Cellulose acetate film was first invented in the late 19th century to replace cellulose nitrate film, which was already recognized for its dangerous flammability. However, the first acetate was not practical for use. Acetate is an umbrella term that encompasses several different types of film: cellulose diacetate, acetate propionate, acetate butyrate, and cellulose triacetate. Cellulose diacetate was developed first and was used for both sheet and roll film between 1923 and 1955, but it had a tendency to shrink a great deal.
Acetate butyrate and propionate films were developed during the 1940s as alternatives to cellulose diacetate; these were used for home movie roll film, x-ray film, sheet film, and aerial film. Nitrate was still superior to these films, however, and used for most 35mm motion picture film.
Cellulose triacetate was developed in the late 1940s. It was used for sheet film, various sizes of roll film (particularly 8mm and 16mm, which are commonly found in cultural collections), and motion picture film. It is still used today for most types of roll film, including transparency film (slide film). During the 1970s, however, polyester film began to replace it for sheet film.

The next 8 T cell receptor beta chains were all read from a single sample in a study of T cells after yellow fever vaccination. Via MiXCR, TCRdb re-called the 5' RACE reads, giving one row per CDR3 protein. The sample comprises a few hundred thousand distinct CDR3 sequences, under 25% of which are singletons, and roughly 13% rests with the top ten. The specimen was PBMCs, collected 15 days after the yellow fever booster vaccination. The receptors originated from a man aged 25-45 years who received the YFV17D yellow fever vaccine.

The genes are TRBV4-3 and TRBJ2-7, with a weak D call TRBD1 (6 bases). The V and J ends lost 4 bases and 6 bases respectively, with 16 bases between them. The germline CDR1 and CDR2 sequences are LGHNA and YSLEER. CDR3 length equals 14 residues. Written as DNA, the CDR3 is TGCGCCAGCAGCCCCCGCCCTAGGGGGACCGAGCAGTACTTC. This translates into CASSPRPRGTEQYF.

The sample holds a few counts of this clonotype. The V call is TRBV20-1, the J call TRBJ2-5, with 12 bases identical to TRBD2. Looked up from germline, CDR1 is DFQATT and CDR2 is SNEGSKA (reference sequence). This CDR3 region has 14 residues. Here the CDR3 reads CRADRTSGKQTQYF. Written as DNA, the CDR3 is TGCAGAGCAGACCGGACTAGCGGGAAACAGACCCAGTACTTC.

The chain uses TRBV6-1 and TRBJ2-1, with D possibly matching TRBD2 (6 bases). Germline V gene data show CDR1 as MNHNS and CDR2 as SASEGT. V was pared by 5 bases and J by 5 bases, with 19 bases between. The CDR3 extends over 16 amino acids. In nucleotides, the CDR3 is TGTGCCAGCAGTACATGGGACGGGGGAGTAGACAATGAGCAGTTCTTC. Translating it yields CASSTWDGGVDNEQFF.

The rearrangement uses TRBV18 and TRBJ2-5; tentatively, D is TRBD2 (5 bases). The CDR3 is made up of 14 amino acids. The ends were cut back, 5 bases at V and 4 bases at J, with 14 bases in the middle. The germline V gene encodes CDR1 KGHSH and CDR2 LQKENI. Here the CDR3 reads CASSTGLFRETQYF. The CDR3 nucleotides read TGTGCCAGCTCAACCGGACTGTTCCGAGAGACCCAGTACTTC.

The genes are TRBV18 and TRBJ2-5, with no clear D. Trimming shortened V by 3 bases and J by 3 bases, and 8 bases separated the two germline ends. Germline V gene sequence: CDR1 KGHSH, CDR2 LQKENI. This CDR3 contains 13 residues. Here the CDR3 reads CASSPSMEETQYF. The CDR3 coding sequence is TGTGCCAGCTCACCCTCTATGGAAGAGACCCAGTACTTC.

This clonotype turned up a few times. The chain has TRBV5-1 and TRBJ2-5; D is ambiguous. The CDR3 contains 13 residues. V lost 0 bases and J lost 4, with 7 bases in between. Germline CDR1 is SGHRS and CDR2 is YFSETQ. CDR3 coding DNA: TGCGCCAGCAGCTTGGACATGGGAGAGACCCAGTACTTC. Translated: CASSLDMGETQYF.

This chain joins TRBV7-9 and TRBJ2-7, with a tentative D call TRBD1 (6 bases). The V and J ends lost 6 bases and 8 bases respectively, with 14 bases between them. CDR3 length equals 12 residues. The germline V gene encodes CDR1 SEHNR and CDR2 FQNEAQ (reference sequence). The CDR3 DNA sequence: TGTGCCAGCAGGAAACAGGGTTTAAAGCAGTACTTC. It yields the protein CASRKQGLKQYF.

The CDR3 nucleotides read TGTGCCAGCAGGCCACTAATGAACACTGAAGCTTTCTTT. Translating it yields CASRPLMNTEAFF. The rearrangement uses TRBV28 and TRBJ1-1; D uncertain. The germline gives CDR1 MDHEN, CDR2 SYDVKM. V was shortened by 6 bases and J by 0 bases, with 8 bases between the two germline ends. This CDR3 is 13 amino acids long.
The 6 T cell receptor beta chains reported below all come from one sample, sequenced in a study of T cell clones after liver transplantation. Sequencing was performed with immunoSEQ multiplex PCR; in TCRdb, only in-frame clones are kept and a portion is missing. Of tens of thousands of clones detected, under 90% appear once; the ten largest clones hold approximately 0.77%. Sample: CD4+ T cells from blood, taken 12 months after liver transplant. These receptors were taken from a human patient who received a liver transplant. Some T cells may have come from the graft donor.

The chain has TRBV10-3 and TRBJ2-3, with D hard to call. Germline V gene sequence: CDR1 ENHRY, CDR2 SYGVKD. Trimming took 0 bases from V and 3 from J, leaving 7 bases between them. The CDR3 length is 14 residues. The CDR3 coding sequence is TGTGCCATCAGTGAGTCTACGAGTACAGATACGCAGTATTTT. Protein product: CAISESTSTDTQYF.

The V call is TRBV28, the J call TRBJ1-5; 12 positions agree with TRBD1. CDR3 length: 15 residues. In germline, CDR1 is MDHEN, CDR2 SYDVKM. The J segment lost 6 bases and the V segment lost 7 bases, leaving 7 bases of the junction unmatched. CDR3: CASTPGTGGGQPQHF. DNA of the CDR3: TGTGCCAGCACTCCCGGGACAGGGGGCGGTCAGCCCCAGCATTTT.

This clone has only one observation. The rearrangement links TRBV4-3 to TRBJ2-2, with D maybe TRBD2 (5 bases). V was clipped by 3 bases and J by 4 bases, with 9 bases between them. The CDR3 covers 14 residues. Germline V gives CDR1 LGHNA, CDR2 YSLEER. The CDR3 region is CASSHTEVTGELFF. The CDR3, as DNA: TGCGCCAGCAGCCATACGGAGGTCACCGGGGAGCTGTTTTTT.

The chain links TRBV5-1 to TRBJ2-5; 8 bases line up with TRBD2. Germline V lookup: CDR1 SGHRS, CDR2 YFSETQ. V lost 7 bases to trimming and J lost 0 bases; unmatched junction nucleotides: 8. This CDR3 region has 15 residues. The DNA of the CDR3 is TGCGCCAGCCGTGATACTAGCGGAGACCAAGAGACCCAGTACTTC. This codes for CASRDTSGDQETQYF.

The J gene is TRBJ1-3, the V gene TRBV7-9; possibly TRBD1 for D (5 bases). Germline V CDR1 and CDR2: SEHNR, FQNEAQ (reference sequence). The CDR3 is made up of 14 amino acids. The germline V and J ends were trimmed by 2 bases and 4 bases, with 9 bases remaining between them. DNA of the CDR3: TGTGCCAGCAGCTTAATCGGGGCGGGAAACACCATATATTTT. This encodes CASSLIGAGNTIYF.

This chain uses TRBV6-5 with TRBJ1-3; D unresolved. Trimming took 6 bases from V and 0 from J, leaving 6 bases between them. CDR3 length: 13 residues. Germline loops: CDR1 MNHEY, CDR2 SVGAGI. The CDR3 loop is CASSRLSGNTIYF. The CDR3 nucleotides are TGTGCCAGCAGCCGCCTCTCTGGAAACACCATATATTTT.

Characteristic Types of Deterioration
While cellulose acetate films do not have a problem with flammability, they are just as chemically unstable as nitrate films. The hydrolysis of acetate is referred to as "vinegar syndrome" due to the distinctive vinegar odor it produces. Vinegar syndrome proceeds quickly at room temperature, and it is accelerated by higher temperature and relative humidity. The stages of deterioration are:
- No deterioration.
- The film gives off a vinegar odor (due to acetic acid) and begins to become brittle and shrink.
- The film begins to curl and may have blue or pink staining.
- The film loses flexibility and warps.
- The film develops liquid-filled bubbles and crystalline deposits, sometimes obscuring the image.
- As the film base continues to shrink, the emulsion becomes separated from the base in some areas, known as channeling.
The deterioration of cellulose acetate is autocatalytic, meaning that as the film becomes more acidic, this acidity further accelerates the deterioration process. Cold or frozen storage is recommended to slow deterioration. The Image Permanence Institute (IPI) has developed a product called A-D Strips that can be used to determine the extent of chemical deterioration in acetate films; see IPI's A-D Strips Web page for more information.
Polyester film, a generic term for polyethylene terephthalate (PET), was developed in the mid-1950s. During the 1960s and 1970s, it gradually replaced acetate for sheet films. Polyethylene naphthalene (PEN, a modification of PET) was introduced in 1996 for amateur roll film, under the brand name Advantix, but other roll films are still made from cellulose acetate. Polyester film is a synthetic polymer, unlike cellulose acetate and cellulose nitrate, and it does not contain solvents or plasticizers. Thus, it is inherently very chemically stable. Polyester film is also used for archival quality enclosures for collections, which was addressed in Session 3: Caring for Collections.